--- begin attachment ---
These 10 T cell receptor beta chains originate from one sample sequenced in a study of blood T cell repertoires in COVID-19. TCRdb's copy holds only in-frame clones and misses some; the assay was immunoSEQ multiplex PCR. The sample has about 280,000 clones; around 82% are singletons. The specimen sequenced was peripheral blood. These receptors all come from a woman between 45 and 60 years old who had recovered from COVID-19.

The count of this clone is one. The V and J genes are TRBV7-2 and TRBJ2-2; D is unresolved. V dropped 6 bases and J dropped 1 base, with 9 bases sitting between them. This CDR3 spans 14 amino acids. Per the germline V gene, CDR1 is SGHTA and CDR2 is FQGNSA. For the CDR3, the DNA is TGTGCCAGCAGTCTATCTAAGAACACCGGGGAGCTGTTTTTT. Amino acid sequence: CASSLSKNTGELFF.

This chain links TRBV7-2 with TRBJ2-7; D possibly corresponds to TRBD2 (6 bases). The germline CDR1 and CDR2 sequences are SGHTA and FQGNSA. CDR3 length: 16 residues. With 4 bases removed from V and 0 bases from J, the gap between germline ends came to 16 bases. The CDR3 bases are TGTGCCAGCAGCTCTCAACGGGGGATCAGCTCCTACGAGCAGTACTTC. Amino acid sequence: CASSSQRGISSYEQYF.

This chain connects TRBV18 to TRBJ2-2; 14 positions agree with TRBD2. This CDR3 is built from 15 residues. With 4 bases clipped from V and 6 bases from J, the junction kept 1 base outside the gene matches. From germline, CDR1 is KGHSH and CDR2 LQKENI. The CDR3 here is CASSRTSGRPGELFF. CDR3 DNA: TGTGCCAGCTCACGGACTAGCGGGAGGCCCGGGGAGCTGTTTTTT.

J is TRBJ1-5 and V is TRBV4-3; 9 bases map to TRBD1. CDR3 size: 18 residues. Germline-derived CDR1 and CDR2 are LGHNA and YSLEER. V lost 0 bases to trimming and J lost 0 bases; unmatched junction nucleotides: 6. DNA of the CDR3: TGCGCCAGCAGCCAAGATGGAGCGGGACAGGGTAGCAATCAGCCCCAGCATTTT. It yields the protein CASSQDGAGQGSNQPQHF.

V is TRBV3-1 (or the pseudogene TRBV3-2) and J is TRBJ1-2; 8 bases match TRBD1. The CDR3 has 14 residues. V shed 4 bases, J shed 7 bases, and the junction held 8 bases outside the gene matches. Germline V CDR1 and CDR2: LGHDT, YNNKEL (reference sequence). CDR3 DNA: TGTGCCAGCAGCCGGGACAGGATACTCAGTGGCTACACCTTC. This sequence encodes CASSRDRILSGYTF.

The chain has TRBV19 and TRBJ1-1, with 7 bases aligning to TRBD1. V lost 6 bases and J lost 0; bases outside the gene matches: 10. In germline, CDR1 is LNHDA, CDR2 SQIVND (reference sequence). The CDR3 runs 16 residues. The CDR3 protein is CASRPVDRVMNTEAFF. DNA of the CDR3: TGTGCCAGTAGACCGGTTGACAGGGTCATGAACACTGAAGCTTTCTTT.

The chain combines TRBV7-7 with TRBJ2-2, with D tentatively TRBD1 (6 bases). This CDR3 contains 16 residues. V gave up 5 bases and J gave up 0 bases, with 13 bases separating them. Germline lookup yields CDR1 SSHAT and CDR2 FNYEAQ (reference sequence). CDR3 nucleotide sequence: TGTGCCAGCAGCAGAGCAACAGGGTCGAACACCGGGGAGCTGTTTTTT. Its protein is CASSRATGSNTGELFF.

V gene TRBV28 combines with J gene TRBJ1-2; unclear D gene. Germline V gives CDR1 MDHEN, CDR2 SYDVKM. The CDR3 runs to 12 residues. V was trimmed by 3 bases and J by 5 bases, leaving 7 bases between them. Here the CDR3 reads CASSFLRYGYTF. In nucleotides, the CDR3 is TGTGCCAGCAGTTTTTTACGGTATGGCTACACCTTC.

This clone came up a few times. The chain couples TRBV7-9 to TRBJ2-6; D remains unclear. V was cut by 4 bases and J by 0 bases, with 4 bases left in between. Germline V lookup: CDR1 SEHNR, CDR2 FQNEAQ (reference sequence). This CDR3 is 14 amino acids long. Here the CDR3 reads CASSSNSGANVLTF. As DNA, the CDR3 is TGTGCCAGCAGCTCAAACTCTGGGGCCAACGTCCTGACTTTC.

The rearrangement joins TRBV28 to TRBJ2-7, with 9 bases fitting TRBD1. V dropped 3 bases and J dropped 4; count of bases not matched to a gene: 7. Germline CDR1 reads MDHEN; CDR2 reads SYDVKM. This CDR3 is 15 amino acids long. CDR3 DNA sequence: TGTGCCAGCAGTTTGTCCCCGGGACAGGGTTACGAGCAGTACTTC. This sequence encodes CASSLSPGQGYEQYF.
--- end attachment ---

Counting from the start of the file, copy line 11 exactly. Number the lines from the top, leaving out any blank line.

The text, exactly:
The rearrangement joins TRBV28 to TRBJ2-7, with 9 bases fitting TRBD1. V dropped 3 bases and J dropped 4; count of bases not matched to a gene: 7. Germline CDR1 reads MDHEN; CDR2 reads SYDVKM. This CDR3 is 15 amino acids long. CDR3 DNA sequence: TGTGCCAGCAGTTTGTCCCCGGGACAGGGTTACGAGCAGTACTTC. This sequence encodes CASSLSPGQGYEQYF.